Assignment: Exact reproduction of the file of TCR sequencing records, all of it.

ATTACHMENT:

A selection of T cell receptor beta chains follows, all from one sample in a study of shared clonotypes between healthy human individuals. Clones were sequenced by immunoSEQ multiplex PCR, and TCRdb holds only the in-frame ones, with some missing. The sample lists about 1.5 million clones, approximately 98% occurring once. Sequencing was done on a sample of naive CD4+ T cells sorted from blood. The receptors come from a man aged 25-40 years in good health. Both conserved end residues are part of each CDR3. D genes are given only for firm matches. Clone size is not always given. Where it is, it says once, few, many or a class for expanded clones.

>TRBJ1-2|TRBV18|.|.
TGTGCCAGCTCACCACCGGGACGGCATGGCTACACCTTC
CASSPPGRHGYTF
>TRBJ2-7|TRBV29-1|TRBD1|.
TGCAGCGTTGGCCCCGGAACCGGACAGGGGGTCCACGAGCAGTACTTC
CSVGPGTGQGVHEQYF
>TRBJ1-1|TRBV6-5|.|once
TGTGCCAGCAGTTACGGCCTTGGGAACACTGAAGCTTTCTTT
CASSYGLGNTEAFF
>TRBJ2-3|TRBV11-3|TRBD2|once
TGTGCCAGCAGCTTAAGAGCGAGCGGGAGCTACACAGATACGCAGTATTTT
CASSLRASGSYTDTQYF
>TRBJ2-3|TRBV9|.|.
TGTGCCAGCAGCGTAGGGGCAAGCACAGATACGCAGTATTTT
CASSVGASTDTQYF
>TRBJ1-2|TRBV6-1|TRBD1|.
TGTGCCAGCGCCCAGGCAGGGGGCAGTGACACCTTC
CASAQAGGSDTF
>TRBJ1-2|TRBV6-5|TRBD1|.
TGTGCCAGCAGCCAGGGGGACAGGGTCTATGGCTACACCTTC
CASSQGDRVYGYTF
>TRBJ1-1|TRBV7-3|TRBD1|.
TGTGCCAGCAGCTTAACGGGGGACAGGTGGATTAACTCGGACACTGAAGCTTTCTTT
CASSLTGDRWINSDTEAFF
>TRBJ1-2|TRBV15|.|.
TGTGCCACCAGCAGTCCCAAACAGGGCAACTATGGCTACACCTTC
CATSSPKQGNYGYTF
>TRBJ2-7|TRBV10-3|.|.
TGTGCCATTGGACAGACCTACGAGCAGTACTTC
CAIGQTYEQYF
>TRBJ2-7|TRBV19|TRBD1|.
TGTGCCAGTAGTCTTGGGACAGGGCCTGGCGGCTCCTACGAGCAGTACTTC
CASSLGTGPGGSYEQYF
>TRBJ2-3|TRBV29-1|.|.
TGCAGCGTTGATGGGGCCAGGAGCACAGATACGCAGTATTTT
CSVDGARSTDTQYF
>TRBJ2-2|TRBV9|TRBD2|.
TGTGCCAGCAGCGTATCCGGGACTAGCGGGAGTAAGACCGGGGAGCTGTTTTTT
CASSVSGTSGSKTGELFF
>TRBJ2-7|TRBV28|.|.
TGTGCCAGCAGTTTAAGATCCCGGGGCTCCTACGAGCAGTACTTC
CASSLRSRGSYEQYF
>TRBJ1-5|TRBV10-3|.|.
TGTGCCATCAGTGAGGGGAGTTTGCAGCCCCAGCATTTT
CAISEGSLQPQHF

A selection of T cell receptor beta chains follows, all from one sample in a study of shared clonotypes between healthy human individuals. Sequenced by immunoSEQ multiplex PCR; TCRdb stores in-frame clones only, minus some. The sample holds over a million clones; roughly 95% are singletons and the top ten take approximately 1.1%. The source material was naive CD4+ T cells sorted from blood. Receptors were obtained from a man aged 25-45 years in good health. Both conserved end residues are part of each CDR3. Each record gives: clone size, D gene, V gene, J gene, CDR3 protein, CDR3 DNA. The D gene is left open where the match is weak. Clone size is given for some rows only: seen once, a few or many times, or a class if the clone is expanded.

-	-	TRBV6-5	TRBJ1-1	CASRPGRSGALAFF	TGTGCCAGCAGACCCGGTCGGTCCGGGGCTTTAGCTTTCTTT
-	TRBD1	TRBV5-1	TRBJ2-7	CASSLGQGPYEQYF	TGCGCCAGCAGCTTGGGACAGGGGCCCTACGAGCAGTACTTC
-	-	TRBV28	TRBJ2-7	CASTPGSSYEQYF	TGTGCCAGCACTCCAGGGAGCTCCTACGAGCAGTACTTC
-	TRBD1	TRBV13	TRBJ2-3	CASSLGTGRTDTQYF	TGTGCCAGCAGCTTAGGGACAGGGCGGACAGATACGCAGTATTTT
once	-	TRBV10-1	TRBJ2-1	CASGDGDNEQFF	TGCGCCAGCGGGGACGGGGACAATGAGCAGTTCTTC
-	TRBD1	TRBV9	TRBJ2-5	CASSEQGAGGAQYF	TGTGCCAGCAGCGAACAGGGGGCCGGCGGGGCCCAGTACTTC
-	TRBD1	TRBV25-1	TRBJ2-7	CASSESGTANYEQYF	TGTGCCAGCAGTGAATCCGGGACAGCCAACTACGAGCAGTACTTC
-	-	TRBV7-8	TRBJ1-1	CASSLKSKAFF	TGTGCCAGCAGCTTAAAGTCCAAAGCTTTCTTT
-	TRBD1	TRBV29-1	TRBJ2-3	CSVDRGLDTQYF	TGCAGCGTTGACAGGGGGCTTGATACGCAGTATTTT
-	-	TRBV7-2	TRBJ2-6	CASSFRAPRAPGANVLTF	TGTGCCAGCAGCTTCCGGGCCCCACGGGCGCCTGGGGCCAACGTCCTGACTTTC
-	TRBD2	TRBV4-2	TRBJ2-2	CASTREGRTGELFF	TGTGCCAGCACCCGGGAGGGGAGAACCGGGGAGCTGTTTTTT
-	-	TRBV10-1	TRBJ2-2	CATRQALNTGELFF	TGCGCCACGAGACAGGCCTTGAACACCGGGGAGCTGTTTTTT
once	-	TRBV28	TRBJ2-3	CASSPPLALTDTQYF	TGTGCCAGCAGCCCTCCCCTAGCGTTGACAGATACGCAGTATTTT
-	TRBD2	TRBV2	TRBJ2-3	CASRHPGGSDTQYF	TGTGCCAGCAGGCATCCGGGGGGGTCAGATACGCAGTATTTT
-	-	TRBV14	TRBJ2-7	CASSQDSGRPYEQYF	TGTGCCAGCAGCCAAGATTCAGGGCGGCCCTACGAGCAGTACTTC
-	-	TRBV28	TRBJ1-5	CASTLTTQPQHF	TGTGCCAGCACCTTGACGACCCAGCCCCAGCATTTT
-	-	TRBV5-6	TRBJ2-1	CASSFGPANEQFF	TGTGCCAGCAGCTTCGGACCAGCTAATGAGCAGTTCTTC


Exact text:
A selection of T cell receptor beta chains follows, all from one sample in a study of shared clonotypes between healthy human individuals. Clones were sequenced by immunoSEQ multiplex PCR, and TCRdb holds only the in-frame ones, with some missing. The sample lists about 1.5 million clones, approximately 98% occurring once. Sequencing was done on a sample of naive CD4+ T cells sorted from blood. The receptors come from a man aged 25-40 years in good health. Both conserved end residues are part of each CDR3. D genes are given only for firm matches. Clone size is not always given. Where it is, it says once, few, many or a class for expanded clones.

>TRBJ1-2|TRBV18|.|.
TGTGCCAGCTCACCACCGGGACGGCATGGCTACACCTTC
CASSPPGRHGYTF
>TRBJ2-7|TRBV29-1|TRBD1|.
TGCAGCGTTGGCCCCGGAACCGGACAGGGGGTCCACGAGCAGTACTTC
CSVGPGTGQGVHEQYF
>TRBJ1-1|TRBV6-5|.|once
TGTGCCAGCAGTTACGGCCTTGGGAACACTGAAGCTTTCTTT
CASSYGLGNTEAFF
>TRBJ2-3|TRBV11-3|TRBD2|once
TGTGCCAGCAGCTTAAGAGCGAGCGGGAGCTACACAGATACGCAGTATTTT
CASSLRASGSYTDTQYF
>TRBJ2-3|TRBV9|.|.
TGTGCCAGCAGCGTAGGGGCAAGCACAGATACGCAGTATTTT
CASSVGASTDTQYF
>TRBJ1-2|TRBV6-1|TRBD1|.
TGTGCCAGCGCCCAGGCAGGGGGCAGTGACACCTTC
CASAQAGGSDTF
>TRBJ1-2|TRBV6-5|TRBD1|.
TGTGCCAGCAGCCAGGGGGACAGGGTCTATGGCTACACCTTC
CASSQGDRVYGYTF
>TRBJ1-1|TRBV7-3|TRBD1|.
TGTGCCAGCAGCTTAACGGGGGACAGGTGGATTAACTCGGACACTGAAGCTTTCTTT
CASSLTGDRWINSDTEAFF
>TRBJ1-2|TRBV15|.|.
TGTGCCACCAGCAGTCCCAAACAGGGCAACTATGGCTACACCTTC
CATSSPKQGNYGYTF
>TRBJ2-7|TRBV10-3|.|.
TGTGCCATTGGACAGACCTACGAGCAGTACTTC
CAIGQTYEQYF
>TRBJ2-7|TRBV19|TRBD1|.
TGTGCCAGTAGTCTTGGGACAGGGCCTGGCGGCTCCTACGAGCAGTACTTC
CASSLGTGPGGSYEQYF
>TRBJ2-3|TRBV29-1|.|.
TGCAGCGTTGATGGGGCCAGGAGCACAGATACGCAGTATTTT
CSVDGARSTDTQYF
>TRBJ2-2|TRBV9|TRBD2|.
TGTGCCAGCAGCGTATCCGGGACTAGCGGGAGTAAGACCGGGGAGCTGTTTTTT
CASSVSGTSGSKTGELFF
>TRBJ2-7|TRBV28|.|.
TGTGCCAGCAGTTTAAGATCCCGGGGCTCCTACGAGCAGTACTTC
CASSLRSRGSYEQYF
>TRBJ1-5|TRBV10-3|.|.
TGTGCCATCAGTGAGGGGAGTTTGCAGCCCCAGCATTTT
CAISEGSLQPQHF

A selection of T cell receptor beta chains follows, all from one sample in a study of shared clonotypes between healthy human individuals. Sequenced by immunoSEQ multiplex PCR; TCRdb stores in-frame clones only, minus some. The sample holds over a million clones; roughly 95% are singletons and the top ten take approximately 1.1%. The source material was naive CD4+ T cells sorted from blood. Receptors were obtained from a man aged 25-45 years in good health. Both conserved end residues are part of each CDR3. Each record gives: clone size, D gene, V gene, J gene, CDR3 protein, CDR3 DNA. The D gene is left open where the match is weak. Clone size is given for some rows only: seen once, a few or many times, or a class if the clone is expanded.

-	-	TRBV6-5	TRBJ1-1	CASRPGRSGALAFF	TGTGCCAGCAGACCCGGTCGGTCCGGGGCTTTAGCTTTCTTT
-	TRBD1	TRBV5-1	TRBJ2-7	CASSLGQGPYEQYF	TGCGCCAGCAGCTTGGGACAGGGGCCCTACGAGCAGTACTTC
-	-	TRBV28	TRBJ2-7	CASTPGSSYEQYF	TGTGCCAGCACTCCAGGGAGCTCCTACGAGCAGTACTTC
-	TRBD1	TRBV13	TRBJ2-3	CASSLGTGRTDTQYF	TGTGCCAGCAGCTTAGGGACAGGGCGGACAGATACGCAGTATTTT
once	-	TRBV10-1	TRBJ2-1	CASGDGDNEQFF	TGCGCCAGCGGGGACGGGGACAATGAGCAGTTCTTC
-	TRBD1	TRBV9	TRBJ2-5	CASSEQGAGGAQYF	TGTGCCAGCAGCGAACAGGGGGCCGGCGGGGCCCAGTACTTC
-	TRBD1	TRBV25-1	TRBJ2-7	CASSESGTANYEQYF	TGTGCCAGCAGTGAATCCGGGACAGCCAACTACGAGCAGTACTTC
-	-	TRBV7-8	TRBJ1-1	CASSLKSKAFF	TGTGCCAGCAGCTTAAAGTCCAAAGCTTTCTTT
-	TRBD1	TRBV29-1	TRBJ2-3	CSVDRGLDTQYF	TGCAGCGTTGACAGGGGGCTTGATACGCAGTATTTT
-	-	TRBV7-2	TRBJ2-6	CASSFRAPRAPGANVLTF	TGTGCCAGCAGCTTCCGGGCCCCACGGGCGCCTGGGGCCAACGTCCTGACTTTC
-	TRBD2	TRBV4-2	TRBJ2-2	CASTREGRTGELFF	TGTGCCAGCACCCGGGAGGGGAGAACCGGGGAGCTGTTTTTT
-	-	TRBV10-1	TRBJ2-2	CATRQALNTGELFF	TGCGCCACGAGACAGGCCTTGAACACCGGGGAGCTGTTTTTT
once	-	TRBV28	TRBJ2-3	CASSPPLALTDTQYF	TGTGCCAGCAGCCCTCCCCTAGCGTTGACAGATACGCAGTATTTT
-	TRBD2	TRBV2	TRBJ2-3	CASRHPGGSDTQYF	TGTGCCAGCAGGCATCCGGGGGGGTCAGATACGCAGTATTTT
-	-	TRBV14	TRBJ2-7	CASSQDSGRPYEQYF	TGTGCCAGCAGCCAAGATTCAGGGCGGCCCTACGAGCAGTACTTC
-	-	TRBV28	TRBJ1-5	CASTLTTQPQHF	TGTGCCAGCACCTTGACGACCCAGCCCCAGCATTTT
-	-	TRBV5-6	TRBJ2-1	CASSFGPANEQFF	TGTGCCAGCAGCTTCGGACCAGCTAATGAGCAGTTCTTC